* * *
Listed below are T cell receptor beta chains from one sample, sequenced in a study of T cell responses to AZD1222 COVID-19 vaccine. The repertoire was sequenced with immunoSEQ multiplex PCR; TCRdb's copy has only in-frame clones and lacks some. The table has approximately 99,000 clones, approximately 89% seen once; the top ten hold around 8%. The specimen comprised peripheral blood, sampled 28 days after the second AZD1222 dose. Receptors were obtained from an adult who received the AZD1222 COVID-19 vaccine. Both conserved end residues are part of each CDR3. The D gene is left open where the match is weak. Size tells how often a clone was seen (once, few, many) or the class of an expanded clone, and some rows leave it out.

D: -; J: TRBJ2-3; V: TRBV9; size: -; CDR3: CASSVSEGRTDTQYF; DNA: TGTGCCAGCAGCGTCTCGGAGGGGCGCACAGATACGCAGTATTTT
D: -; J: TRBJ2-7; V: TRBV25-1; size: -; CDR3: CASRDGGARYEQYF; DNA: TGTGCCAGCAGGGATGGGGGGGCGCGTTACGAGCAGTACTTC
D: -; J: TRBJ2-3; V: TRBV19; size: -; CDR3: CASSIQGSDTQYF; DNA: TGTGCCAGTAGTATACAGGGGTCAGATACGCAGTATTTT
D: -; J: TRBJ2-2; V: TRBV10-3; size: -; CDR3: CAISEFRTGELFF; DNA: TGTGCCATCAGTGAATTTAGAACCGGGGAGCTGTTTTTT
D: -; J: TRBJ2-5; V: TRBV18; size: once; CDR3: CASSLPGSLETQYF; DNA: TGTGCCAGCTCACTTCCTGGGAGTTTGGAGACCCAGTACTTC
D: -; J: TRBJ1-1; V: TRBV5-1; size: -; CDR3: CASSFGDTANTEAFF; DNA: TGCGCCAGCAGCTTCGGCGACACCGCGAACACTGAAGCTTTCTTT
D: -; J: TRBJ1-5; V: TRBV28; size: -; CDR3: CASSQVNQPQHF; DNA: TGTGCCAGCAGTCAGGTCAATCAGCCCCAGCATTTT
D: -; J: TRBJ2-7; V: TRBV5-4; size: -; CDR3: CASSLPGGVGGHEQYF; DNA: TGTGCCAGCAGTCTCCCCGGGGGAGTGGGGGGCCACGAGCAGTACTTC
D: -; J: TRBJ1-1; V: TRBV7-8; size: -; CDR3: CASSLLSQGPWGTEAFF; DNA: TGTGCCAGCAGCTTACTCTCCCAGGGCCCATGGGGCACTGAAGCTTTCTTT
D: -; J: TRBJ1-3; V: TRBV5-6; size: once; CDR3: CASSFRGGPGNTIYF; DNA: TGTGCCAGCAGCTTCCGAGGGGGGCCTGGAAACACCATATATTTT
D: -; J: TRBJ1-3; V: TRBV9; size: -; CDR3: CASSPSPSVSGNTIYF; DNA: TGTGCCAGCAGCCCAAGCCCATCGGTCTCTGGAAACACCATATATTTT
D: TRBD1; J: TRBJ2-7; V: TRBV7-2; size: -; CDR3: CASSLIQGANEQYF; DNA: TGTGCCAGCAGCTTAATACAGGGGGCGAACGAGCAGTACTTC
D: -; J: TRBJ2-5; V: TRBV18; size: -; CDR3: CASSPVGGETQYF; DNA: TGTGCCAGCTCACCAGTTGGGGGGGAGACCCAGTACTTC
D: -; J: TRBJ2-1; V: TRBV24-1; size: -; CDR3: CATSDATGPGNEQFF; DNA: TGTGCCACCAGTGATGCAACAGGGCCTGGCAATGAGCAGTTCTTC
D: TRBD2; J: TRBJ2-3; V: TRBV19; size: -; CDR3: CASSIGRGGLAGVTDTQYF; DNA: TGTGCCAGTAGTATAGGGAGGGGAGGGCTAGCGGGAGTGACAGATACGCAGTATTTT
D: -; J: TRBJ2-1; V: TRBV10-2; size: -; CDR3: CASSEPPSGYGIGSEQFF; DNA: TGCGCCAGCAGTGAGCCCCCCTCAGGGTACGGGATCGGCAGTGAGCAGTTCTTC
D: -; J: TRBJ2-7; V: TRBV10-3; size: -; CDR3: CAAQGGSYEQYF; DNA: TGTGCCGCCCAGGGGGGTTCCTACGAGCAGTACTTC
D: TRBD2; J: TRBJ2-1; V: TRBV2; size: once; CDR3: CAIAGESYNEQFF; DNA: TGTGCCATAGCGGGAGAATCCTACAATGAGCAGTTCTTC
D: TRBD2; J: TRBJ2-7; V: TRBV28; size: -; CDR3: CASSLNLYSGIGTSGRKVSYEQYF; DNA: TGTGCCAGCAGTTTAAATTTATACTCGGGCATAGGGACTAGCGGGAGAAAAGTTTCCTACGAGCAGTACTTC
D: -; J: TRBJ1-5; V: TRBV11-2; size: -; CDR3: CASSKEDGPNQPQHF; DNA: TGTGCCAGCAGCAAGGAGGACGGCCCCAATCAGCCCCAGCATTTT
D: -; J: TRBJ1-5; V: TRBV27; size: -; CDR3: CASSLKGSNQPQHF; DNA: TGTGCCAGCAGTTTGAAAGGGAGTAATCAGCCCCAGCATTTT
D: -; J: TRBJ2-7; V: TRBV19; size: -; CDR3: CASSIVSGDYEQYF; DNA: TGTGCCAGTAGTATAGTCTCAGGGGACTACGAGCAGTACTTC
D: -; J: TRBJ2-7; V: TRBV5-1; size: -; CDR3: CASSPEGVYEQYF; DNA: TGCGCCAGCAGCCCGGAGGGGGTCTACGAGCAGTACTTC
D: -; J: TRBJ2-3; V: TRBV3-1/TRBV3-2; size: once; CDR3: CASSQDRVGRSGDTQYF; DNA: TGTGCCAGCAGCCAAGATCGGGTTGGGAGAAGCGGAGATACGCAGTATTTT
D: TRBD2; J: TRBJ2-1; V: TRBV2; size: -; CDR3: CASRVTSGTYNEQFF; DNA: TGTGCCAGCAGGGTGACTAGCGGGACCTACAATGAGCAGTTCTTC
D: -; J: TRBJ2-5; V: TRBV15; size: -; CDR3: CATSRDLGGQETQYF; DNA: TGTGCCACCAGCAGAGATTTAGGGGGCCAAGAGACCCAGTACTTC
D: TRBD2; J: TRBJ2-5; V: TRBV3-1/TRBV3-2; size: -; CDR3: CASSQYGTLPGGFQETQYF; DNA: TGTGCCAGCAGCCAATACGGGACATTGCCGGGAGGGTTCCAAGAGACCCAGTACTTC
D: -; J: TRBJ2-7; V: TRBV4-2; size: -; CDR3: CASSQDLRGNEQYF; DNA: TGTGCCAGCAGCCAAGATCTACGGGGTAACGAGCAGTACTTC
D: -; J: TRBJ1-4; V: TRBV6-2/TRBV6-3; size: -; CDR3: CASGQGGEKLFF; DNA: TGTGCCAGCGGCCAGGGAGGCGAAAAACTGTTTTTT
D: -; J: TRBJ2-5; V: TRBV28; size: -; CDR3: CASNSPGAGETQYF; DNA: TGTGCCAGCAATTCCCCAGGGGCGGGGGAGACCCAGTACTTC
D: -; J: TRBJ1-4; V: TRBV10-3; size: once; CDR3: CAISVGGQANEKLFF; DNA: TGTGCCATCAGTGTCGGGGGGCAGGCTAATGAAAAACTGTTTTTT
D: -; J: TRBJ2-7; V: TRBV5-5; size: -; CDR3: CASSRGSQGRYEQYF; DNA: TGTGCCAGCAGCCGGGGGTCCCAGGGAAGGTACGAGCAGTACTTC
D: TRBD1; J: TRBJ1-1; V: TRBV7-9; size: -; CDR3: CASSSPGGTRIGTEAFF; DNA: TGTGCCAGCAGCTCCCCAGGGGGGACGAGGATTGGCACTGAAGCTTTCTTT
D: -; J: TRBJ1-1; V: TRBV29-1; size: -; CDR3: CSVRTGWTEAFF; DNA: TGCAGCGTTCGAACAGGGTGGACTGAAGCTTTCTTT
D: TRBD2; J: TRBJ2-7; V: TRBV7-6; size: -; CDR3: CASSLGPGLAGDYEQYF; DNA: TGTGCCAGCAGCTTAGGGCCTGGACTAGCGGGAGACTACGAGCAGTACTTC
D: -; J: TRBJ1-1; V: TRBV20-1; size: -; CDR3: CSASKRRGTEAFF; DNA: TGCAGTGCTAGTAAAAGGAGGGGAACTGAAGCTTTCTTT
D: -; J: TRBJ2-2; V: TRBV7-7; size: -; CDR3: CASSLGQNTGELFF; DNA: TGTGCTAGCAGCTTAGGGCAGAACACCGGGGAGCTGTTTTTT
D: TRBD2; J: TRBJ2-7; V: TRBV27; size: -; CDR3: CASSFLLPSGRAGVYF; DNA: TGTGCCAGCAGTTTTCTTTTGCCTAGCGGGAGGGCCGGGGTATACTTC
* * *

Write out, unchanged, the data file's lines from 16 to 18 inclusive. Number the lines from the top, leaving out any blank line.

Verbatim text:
D: TRBD2; J: TRBJ2-3; V: TRBV19; size: -; CDR3: CASSIGRGGLAGVTDTQYF; DNA: TGTGCCAGTAGTATAGGGAGGGGAGGGCTAGCGGGAGTGACAGATACGCAGTATTTT
D: -; J: TRBJ2-1; V: TRBV10-2; size: -; CDR3: CASSEPPSGYGIGSEQFF; DNA: TGCGCCAGCAGTGAGCCCCCCTCAGGGTACGGGATCGGCAGTGAGCAGTTCTTC
D: -; J: TRBJ2-7; V: TRBV10-3; size: -; CDR3: CAAQGGSYEQYF; DNA: TGTGCCGCCCAGGGGGGTTCCTACGAGCAGTACTTC